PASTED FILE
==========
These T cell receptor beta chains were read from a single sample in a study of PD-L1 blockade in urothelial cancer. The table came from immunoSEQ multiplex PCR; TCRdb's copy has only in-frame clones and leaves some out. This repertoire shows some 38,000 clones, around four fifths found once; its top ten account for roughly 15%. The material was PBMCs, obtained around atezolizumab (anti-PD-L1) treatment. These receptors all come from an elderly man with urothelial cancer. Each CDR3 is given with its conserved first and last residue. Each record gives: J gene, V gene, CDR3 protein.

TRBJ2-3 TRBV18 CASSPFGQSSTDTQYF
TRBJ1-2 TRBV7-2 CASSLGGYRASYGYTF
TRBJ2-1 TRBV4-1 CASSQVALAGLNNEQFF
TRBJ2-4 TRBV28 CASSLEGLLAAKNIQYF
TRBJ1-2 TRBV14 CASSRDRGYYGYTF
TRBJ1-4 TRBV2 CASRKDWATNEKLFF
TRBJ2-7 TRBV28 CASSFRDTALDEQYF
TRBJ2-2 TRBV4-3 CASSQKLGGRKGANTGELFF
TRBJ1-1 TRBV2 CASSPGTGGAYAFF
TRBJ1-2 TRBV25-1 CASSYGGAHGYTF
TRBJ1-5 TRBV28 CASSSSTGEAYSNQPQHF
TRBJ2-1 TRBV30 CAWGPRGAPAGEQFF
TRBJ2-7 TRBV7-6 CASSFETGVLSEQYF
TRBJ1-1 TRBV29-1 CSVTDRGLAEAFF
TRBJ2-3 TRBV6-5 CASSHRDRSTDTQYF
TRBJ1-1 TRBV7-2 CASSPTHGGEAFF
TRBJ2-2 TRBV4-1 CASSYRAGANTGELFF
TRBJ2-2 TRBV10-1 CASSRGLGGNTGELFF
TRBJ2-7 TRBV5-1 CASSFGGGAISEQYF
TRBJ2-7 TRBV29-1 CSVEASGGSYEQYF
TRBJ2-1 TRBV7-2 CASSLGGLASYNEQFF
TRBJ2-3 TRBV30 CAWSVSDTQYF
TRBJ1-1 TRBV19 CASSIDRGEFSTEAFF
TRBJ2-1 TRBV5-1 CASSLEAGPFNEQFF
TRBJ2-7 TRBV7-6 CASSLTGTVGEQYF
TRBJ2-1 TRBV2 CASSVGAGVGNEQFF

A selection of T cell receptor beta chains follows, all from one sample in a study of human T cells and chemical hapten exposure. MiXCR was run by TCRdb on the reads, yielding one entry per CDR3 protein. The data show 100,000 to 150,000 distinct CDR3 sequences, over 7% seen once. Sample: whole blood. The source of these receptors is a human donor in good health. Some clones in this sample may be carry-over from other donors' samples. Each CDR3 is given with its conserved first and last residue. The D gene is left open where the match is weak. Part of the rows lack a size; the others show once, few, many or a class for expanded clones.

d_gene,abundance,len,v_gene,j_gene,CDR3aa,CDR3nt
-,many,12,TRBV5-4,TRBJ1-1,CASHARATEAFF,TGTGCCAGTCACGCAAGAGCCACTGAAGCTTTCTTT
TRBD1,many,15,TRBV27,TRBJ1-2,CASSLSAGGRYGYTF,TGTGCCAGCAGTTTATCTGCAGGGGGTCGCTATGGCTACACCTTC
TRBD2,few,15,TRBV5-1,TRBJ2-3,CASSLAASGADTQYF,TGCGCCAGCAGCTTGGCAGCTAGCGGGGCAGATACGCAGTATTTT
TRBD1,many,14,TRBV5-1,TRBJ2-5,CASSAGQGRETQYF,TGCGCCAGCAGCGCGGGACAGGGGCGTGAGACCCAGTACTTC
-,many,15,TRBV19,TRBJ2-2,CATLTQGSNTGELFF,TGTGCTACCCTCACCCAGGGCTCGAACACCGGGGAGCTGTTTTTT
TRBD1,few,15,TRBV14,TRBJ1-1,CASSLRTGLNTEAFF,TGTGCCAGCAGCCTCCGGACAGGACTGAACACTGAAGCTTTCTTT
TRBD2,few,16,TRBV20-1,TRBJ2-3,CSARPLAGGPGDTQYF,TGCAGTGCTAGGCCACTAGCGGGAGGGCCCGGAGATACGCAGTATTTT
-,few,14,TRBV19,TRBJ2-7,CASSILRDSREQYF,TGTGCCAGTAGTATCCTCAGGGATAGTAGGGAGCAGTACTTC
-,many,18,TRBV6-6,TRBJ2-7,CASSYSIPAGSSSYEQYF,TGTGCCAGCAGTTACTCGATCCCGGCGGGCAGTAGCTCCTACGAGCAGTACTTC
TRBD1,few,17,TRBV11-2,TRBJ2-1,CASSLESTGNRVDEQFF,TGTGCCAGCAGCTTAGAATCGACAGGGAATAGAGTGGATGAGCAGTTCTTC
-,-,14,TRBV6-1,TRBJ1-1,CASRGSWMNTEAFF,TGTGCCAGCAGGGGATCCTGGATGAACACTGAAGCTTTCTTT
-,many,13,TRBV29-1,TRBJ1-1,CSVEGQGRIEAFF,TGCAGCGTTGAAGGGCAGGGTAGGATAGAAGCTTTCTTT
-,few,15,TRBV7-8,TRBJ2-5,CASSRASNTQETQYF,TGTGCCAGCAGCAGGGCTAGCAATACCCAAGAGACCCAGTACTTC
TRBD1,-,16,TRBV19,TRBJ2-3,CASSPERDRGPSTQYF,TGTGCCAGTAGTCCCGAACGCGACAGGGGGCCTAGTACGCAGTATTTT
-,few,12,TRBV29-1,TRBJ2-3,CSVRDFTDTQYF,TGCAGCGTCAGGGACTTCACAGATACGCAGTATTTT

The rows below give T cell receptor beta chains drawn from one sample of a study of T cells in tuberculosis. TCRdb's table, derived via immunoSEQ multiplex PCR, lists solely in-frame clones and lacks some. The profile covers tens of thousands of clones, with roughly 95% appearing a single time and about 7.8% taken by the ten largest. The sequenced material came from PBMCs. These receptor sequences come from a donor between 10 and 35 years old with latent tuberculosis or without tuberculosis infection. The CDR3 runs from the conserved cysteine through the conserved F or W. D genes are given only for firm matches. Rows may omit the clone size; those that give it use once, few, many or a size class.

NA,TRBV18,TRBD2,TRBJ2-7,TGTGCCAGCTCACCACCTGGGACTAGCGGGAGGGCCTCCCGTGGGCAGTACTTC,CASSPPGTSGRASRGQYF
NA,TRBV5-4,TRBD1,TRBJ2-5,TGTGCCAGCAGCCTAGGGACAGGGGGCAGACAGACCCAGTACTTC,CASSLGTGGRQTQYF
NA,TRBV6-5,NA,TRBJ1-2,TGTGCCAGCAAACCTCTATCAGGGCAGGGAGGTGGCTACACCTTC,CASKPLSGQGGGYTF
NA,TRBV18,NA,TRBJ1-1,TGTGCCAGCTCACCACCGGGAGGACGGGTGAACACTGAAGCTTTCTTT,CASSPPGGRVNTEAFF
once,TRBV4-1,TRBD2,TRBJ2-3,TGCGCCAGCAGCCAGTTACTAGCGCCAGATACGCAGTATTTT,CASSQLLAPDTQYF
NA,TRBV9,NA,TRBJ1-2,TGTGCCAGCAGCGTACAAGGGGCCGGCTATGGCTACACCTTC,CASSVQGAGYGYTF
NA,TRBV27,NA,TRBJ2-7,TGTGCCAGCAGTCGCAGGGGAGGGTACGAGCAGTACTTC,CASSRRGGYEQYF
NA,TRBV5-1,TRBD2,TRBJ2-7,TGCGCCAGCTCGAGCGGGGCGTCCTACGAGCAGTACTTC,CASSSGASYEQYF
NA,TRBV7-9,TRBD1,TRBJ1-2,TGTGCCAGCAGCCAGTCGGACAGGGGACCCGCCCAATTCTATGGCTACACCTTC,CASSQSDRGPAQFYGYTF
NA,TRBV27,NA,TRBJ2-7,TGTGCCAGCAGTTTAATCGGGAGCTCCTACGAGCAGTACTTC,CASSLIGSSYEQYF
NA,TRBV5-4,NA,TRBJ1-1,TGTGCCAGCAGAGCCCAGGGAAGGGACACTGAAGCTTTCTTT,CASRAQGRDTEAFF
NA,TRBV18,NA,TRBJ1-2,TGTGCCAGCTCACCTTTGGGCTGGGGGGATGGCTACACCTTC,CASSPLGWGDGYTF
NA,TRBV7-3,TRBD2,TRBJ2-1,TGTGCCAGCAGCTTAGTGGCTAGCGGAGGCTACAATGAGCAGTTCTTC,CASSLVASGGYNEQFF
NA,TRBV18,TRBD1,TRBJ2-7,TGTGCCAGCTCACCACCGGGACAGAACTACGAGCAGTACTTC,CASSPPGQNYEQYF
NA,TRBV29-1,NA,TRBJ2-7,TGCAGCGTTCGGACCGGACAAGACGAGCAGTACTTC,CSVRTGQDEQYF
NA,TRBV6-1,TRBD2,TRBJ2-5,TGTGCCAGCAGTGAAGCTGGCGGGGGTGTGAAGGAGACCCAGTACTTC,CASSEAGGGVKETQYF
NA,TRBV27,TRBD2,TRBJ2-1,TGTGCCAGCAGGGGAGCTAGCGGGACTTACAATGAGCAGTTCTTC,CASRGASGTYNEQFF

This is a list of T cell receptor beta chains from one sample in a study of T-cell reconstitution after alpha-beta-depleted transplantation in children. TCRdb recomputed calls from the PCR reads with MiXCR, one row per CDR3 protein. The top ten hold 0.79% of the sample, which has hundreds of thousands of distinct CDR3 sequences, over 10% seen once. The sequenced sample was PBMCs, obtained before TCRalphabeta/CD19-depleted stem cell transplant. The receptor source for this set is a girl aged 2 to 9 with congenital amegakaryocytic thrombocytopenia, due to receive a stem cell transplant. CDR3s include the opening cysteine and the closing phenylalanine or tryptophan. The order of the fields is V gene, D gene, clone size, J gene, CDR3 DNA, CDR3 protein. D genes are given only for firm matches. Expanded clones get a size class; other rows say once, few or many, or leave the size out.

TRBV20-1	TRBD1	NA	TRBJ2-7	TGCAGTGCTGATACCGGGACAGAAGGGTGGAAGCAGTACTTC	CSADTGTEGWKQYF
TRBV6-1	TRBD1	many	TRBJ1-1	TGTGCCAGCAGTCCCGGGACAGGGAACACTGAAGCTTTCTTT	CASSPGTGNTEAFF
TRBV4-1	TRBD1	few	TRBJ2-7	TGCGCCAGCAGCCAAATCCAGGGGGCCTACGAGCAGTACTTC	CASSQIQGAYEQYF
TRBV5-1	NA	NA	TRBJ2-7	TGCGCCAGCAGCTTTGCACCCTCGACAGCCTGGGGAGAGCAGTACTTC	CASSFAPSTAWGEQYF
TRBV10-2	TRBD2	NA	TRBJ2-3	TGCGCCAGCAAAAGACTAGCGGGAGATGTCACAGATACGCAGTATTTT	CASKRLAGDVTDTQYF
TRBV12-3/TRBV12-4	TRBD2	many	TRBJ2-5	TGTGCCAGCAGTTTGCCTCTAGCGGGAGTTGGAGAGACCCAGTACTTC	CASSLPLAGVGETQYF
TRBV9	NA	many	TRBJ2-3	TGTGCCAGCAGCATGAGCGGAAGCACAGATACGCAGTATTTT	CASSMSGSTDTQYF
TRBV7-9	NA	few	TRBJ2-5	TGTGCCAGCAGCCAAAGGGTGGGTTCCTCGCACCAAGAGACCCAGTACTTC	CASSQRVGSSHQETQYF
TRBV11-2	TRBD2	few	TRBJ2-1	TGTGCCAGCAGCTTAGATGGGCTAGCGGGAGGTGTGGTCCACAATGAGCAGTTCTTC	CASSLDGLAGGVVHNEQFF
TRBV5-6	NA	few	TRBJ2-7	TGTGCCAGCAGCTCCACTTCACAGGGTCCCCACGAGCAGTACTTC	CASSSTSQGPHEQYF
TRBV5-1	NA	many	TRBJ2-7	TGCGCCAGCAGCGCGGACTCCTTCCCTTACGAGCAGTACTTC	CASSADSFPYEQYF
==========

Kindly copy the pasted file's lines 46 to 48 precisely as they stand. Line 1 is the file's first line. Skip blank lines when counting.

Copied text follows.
NA,TRBV18,TRBD2,TRBJ2-7,TGTGCCAGCTCACCACCTGGGACTAGCGGGAGGGCCTCCCGTGGGCAGTACTTC,CASSPPGTSGRASRGQYF
NA,TRBV5-4,TRBD1,TRBJ2-5,TGTGCCAGCAGCCTAGGGACAGGGGGCAGACAGACCCAGTACTTC,CASSLGTGGRQTQYF
NA,TRBV6-5,NA,TRBJ1-2,TGTGCCAGCAAACCTCTATCAGGGCAGGGAGGTGGCTACACCTTC,CASKPLSGQGGGYTF